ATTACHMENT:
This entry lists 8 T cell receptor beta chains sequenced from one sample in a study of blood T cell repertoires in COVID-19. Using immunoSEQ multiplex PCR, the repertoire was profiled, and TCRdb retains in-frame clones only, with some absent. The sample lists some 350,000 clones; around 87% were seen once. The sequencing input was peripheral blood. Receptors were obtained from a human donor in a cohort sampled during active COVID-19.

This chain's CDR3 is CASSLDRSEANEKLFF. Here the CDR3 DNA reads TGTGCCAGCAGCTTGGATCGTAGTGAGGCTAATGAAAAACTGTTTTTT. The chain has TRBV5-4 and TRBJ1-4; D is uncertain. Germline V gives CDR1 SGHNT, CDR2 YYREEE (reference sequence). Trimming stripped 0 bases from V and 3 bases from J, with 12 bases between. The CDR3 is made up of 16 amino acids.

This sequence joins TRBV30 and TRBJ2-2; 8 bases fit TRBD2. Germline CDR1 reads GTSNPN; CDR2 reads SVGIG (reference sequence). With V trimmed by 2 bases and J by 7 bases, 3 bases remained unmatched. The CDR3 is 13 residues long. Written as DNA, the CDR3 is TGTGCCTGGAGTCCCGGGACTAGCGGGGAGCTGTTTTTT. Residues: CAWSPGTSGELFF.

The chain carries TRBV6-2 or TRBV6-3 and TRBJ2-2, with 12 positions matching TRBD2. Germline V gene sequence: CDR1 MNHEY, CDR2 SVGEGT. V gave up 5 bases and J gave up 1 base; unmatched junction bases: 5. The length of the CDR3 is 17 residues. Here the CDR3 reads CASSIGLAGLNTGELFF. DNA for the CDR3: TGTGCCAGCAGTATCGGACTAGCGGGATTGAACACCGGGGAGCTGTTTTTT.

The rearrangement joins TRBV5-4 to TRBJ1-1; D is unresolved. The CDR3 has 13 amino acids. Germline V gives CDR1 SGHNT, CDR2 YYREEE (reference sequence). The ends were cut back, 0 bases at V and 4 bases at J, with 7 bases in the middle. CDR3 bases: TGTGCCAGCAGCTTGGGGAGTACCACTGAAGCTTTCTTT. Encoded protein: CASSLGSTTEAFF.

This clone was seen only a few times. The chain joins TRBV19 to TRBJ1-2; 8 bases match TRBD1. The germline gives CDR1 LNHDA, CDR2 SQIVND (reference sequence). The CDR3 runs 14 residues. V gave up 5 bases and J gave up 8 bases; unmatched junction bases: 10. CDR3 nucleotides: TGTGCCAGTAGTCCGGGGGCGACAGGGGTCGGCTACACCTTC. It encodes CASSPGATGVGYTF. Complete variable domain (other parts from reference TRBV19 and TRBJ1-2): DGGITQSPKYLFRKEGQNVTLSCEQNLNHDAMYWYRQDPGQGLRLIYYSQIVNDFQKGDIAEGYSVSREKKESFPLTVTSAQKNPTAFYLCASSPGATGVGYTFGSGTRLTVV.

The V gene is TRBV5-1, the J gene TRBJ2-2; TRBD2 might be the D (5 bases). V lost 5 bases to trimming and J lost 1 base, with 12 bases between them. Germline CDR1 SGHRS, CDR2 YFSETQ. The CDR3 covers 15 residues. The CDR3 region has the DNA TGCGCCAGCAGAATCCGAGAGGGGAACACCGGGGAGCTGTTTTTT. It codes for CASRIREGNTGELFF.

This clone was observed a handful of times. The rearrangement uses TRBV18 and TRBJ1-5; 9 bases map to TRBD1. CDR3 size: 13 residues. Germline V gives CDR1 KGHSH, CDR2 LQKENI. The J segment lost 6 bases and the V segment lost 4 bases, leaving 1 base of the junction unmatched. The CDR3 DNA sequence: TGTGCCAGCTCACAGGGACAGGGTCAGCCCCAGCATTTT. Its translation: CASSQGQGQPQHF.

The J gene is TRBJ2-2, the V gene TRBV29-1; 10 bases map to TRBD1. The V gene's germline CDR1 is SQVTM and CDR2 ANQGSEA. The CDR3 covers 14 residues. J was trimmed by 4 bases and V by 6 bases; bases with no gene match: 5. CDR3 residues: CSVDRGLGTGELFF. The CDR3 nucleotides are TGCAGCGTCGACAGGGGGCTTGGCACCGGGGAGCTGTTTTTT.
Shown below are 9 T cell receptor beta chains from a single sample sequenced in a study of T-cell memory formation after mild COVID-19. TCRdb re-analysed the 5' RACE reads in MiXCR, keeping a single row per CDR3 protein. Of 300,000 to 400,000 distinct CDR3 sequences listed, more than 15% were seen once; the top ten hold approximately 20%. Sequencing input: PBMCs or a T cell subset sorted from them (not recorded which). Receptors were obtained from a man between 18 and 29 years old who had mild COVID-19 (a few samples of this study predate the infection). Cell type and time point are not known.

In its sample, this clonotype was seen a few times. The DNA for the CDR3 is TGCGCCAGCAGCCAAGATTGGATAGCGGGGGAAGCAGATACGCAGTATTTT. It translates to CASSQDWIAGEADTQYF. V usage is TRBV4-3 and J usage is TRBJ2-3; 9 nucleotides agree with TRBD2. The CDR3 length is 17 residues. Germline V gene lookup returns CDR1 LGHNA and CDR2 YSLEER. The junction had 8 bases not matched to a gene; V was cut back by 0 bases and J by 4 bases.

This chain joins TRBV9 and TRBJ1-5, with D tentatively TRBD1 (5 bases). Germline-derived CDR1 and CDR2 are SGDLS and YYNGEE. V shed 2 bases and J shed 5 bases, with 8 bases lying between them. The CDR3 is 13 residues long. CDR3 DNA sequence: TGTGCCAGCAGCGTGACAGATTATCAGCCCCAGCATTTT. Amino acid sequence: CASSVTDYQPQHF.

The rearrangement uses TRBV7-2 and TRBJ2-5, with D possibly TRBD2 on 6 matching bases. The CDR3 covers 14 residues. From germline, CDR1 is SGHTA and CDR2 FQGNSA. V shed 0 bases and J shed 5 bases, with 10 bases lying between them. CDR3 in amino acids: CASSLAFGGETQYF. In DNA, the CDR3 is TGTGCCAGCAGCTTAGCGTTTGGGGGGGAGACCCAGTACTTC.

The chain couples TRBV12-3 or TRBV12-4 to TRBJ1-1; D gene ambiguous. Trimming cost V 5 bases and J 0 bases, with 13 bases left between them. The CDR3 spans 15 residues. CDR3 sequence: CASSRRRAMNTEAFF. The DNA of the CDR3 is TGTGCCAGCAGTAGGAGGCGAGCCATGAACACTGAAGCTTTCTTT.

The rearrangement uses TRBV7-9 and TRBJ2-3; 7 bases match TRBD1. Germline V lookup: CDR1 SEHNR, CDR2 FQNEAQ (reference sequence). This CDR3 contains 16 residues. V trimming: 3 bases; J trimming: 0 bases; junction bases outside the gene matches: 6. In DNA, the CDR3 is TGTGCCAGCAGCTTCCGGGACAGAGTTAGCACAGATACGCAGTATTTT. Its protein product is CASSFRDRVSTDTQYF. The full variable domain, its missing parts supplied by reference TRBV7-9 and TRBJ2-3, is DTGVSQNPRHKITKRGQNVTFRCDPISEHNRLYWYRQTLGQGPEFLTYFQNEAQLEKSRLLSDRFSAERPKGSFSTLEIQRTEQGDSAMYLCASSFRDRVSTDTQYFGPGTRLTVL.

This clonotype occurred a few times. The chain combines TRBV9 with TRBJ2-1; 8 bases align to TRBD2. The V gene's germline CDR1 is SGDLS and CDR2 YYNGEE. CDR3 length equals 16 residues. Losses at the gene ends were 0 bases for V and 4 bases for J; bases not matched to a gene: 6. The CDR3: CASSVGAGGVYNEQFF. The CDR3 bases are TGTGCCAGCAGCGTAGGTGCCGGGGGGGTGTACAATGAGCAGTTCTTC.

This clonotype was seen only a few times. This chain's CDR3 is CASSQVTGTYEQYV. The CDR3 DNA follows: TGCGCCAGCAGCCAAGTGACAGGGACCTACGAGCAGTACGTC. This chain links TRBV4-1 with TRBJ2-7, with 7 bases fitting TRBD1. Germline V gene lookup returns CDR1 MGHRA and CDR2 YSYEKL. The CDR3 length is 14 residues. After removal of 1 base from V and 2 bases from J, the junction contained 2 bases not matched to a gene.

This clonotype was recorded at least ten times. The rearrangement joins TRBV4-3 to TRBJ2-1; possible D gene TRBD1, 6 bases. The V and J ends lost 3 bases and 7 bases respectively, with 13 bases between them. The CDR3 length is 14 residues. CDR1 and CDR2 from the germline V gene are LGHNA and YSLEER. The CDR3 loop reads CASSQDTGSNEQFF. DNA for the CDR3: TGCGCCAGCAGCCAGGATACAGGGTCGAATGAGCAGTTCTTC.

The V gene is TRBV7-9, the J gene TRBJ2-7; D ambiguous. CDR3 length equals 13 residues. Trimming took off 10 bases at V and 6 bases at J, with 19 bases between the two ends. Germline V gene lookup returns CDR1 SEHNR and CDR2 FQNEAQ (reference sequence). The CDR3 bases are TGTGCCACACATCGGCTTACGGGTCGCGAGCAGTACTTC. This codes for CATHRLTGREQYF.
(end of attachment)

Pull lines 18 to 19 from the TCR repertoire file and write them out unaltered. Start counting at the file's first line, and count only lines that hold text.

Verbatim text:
This clonotype was recorded at least ten times. The rearrangement joins TRBV4-3 to TRBJ2-1; possible D gene TRBD1, 6 bases. The V and J ends lost 3 bases and 7 bases respectively, with 13 bases between them. The CDR3 length is 14 residues. CDR1 and CDR2 from the germline V gene are LGHNA and YSLEER. The CDR3 loop reads CASSQDTGSNEQFF. DNA for the CDR3: TGCGCCAGCAGCCAGGATACAGGGTCGAATGAGCAGTTCTTC.

The V gene is TRBV7-9, the J gene TRBJ2-7; D ambiguous. CDR3 length equals 13 residues. Trimming took off 10 bases at V and 6 bases at J, with 19 bases between the two ends. Germline V gene lookup returns CDR1 SEHNR and CDR2 FQNEAQ (reference sequence). The CDR3 bases are TGTGCCACACATCGGCTTACGGGTCGCGAGCAGTACTTC. This codes for CATHRLTGREQYF.